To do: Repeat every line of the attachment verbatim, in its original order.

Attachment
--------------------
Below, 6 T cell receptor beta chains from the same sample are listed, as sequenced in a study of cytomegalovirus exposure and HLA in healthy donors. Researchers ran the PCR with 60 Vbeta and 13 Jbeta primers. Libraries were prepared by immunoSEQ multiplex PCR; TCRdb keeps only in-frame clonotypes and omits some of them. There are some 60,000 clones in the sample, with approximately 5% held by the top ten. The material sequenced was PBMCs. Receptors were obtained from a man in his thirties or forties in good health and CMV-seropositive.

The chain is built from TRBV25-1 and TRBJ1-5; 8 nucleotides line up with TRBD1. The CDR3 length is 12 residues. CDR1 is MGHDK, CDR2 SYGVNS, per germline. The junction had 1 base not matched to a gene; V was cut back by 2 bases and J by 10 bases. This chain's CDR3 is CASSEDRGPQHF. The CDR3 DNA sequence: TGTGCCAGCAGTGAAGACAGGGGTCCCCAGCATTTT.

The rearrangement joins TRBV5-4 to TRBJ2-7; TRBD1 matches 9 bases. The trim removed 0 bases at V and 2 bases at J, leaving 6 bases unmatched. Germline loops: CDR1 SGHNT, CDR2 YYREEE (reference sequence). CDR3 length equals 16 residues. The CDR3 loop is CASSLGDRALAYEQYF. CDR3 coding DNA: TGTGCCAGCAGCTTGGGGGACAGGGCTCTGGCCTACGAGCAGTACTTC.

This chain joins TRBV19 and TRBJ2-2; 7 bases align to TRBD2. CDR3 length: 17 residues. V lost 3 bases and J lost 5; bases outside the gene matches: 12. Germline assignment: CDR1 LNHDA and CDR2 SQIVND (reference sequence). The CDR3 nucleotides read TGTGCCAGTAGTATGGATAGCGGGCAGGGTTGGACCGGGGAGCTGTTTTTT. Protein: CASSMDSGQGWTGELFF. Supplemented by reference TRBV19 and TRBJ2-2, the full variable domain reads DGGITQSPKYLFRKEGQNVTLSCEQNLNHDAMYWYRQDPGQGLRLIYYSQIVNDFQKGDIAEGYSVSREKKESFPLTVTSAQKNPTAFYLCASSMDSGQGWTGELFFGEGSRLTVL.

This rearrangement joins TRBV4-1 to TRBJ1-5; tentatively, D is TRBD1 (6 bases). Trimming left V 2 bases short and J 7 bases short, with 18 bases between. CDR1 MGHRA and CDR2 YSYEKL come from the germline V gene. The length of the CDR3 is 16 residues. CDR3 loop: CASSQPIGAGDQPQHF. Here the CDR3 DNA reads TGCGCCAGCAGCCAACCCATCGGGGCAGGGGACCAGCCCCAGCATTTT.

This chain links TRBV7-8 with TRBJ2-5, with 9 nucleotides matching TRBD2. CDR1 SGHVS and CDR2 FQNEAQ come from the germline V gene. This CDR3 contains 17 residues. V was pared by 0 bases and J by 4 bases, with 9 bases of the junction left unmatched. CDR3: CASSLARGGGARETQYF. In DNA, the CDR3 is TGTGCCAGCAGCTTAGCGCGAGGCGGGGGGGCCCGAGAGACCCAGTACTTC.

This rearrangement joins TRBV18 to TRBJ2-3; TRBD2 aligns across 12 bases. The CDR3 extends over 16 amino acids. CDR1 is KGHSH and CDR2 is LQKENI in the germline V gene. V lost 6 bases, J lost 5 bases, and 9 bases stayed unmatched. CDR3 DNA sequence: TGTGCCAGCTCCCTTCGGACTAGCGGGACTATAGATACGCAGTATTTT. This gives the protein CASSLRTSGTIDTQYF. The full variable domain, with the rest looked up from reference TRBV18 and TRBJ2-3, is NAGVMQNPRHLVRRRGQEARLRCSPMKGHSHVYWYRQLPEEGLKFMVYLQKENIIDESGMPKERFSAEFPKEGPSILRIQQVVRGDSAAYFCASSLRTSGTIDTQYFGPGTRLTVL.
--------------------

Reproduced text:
Below, 6 T cell receptor beta chains from the same sample are listed, as sequenced in a study of cytomegalovirus exposure and HLA in healthy donors. Researchers ran the PCR with 60 Vbeta and 13 Jbeta primers. Libraries were prepared by immunoSEQ multiplex PCR; TCRdb keeps only in-frame clonotypes and omits some of them. There are some 60,000 clones in the sample, with approximately 5% held by the top ten. The material sequenced was PBMCs. Receptors were obtained from a man in his thirties or forties in good health and CMV-seropositive.

The chain is built from TRBV25-1 and TRBJ1-5; 8 nucleotides line up with TRBD1. The CDR3 length is 12 residues. CDR1 is MGHDK, CDR2 SYGVNS, per germline. The junction had 1 base not matched to a gene; V was cut back by 2 bases and J by 10 bases. This chain's CDR3 is CASSEDRGPQHF. The CDR3 DNA sequence: TGTGCCAGCAGTGAAGACAGGGGTCCCCAGCATTTT.

The rearrangement joins TRBV5-4 to TRBJ2-7; TRBD1 matches 9 bases. The trim removed 0 bases at V and 2 bases at J, leaving 6 bases unmatched. Germline loops: CDR1 SGHNT, CDR2 YYREEE (reference sequence). CDR3 length equals 16 residues. The CDR3 loop is CASSLGDRALAYEQYF. CDR3 coding DNA: TGTGCCAGCAGCTTGGGGGACAGGGCTCTGGCCTACGAGCAGTACTTC.

This chain joins TRBV19 and TRBJ2-2; 7 bases align to TRBD2. CDR3 length: 17 residues. V lost 3 bases and J lost 5; bases outside the gene matches: 12. Germline assignment: CDR1 LNHDA and CDR2 SQIVND (reference sequence). The CDR3 nucleotides read TGTGCCAGTAGTATGGATAGCGGGCAGGGTTGGACCGGGGAGCTGTTTTTT. Protein: CASSMDSGQGWTGELFF. Supplemented by reference TRBV19 and TRBJ2-2, the full variable domain reads DGGITQSPKYLFRKEGQNVTLSCEQNLNHDAMYWYRQDPGQGLRLIYYSQIVNDFQKGDIAEGYSVSREKKESFPLTVTSAQKNPTAFYLCASSMDSGQGWTGELFFGEGSRLTVL.

This rearrangement joins TRBV4-1 to TRBJ1-5; tentatively, D is TRBD1 (6 bases). Trimming left V 2 bases short and J 7 bases short, with 18 bases between. CDR1 MGHRA and CDR2 YSYEKL come from the germline V gene. The length of the CDR3 is 16 residues. CDR3 loop: CASSQPIGAGDQPQHF. Here the CDR3 DNA reads TGCGCCAGCAGCCAACCCATCGGGGCAGGGGACCAGCCCCAGCATTTT.

This chain links TRBV7-8 with TRBJ2-5, with 9 nucleotides matching TRBD2. CDR1 SGHVS and CDR2 FQNEAQ come from the germline V gene. This CDR3 contains 17 residues. V was pared by 0 bases and J by 4 bases, with 9 bases of the junction left unmatched. CDR3: CASSLARGGGARETQYF. In DNA, the CDR3 is TGTGCCAGCAGCTTAGCGCGAGGCGGGGGGGCCCGAGAGACCCAGTACTTC.

This rearrangement joins TRBV18 to TRBJ2-3; TRBD2 aligns across 12 bases. The CDR3 extends over 16 amino acids. CDR1 is KGHSH and CDR2 is LQKENI in the germline V gene. V lost 6 bases, J lost 5 bases, and 9 bases stayed unmatched. CDR3 DNA sequence: TGTGCCAGCTCCCTTCGGACTAGCGGGACTATAGATACGCAGTATTTT. This gives the protein CASSLRTSGTIDTQYF. The full variable domain, with the rest looked up from reference TRBV18 and TRBJ2-3, is NAGVMQNPRHLVRRRGQEARLRCSPMKGHSHVYWYRQLPEEGLKFMVYLQKENIIDESGMPKERFSAEFPKEGPSILRIQQVVRGDSAAYFCASSLRTSGTIDTQYFGPGTRLTVL.